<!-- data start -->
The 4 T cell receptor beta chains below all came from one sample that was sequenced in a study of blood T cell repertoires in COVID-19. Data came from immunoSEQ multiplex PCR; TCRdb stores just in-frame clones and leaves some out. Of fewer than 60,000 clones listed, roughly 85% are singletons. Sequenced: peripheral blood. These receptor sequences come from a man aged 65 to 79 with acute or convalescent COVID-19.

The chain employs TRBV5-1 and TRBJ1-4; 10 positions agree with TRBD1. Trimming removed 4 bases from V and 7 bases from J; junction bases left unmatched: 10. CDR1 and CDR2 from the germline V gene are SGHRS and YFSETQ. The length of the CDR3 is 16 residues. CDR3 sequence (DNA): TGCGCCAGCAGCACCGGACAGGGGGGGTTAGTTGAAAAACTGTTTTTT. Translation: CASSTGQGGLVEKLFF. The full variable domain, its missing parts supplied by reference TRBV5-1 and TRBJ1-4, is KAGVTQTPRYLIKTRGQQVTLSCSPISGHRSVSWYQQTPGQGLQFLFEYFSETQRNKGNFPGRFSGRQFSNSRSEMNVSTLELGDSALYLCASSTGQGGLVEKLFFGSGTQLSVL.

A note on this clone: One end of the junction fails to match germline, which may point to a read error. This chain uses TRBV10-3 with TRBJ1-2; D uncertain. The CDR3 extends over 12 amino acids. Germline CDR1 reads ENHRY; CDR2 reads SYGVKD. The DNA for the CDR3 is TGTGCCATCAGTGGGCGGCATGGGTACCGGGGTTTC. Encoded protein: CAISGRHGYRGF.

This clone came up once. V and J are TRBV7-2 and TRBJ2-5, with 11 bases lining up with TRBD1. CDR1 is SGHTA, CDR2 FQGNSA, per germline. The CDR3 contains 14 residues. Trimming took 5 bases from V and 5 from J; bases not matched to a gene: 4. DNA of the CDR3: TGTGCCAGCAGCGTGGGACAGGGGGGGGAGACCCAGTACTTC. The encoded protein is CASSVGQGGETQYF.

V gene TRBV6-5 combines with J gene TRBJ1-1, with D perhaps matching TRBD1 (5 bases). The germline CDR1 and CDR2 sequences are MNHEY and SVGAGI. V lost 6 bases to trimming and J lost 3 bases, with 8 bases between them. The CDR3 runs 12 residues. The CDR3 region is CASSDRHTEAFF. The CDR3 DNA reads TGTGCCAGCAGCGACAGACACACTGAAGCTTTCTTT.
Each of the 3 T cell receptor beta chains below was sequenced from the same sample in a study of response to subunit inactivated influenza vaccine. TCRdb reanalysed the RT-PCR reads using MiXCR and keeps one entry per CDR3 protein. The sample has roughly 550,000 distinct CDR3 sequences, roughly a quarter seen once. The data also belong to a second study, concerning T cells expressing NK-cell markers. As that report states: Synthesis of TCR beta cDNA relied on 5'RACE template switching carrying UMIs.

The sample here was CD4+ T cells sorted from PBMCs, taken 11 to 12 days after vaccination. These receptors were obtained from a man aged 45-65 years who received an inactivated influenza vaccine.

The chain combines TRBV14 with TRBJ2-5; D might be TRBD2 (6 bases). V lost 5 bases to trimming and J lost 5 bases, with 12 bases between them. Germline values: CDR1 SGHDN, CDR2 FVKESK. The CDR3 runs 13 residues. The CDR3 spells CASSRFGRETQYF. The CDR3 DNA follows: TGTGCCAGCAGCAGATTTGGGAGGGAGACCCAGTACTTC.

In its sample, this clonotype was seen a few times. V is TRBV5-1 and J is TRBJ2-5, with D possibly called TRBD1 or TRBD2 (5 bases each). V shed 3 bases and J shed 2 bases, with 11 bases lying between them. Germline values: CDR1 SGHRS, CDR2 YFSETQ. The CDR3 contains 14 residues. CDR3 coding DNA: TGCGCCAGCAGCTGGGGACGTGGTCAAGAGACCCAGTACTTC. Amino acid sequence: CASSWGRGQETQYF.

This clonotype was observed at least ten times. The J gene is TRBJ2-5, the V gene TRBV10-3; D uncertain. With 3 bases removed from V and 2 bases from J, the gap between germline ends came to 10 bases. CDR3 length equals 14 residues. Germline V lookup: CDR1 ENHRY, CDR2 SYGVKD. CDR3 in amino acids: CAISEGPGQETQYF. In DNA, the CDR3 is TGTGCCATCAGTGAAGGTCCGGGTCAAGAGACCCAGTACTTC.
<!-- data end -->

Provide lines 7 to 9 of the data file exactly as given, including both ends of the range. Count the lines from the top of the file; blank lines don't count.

The sample here was CD4+ T cells sorted from PBMCs, taken 11 to 12 days after vaccination. These receptors were obtained from a man aged 45-65 years who received an inactivated influenza vaccine.

The chain combines TRBV14 with TRBJ2-5; D might be TRBD2 (6 bases). V lost 5 bases to trimming and J lost 5 bases, with 12 bases between them. Germline values: CDR1 SGHDN, CDR2 FVKESK. The CDR3 runs 13 residues. The CDR3 spells CASSRFGRETQYF. The CDR3 DNA follows: TGTGCCAGCAGCAGATTTGGGAGGGAGACCCAGTACTTC.

In its sample, this clonotype was seen a few times. V is TRBV5-1 and J is TRBJ2-5, with D possibly called TRBD1 or TRBD2 (5 bases each). V shed 3 bases and J shed 2 bases, with 11 bases lying between them. Germline values: CDR1 SGHRS, CDR2 YFSETQ. The CDR3 contains 14 residues. CDR3 coding DNA: TGCGCCAGCAGCTGGGGACGTGGTCAAGAGACCCAGTACTTC. Amino acid sequence: CASSWGRGQETQYF.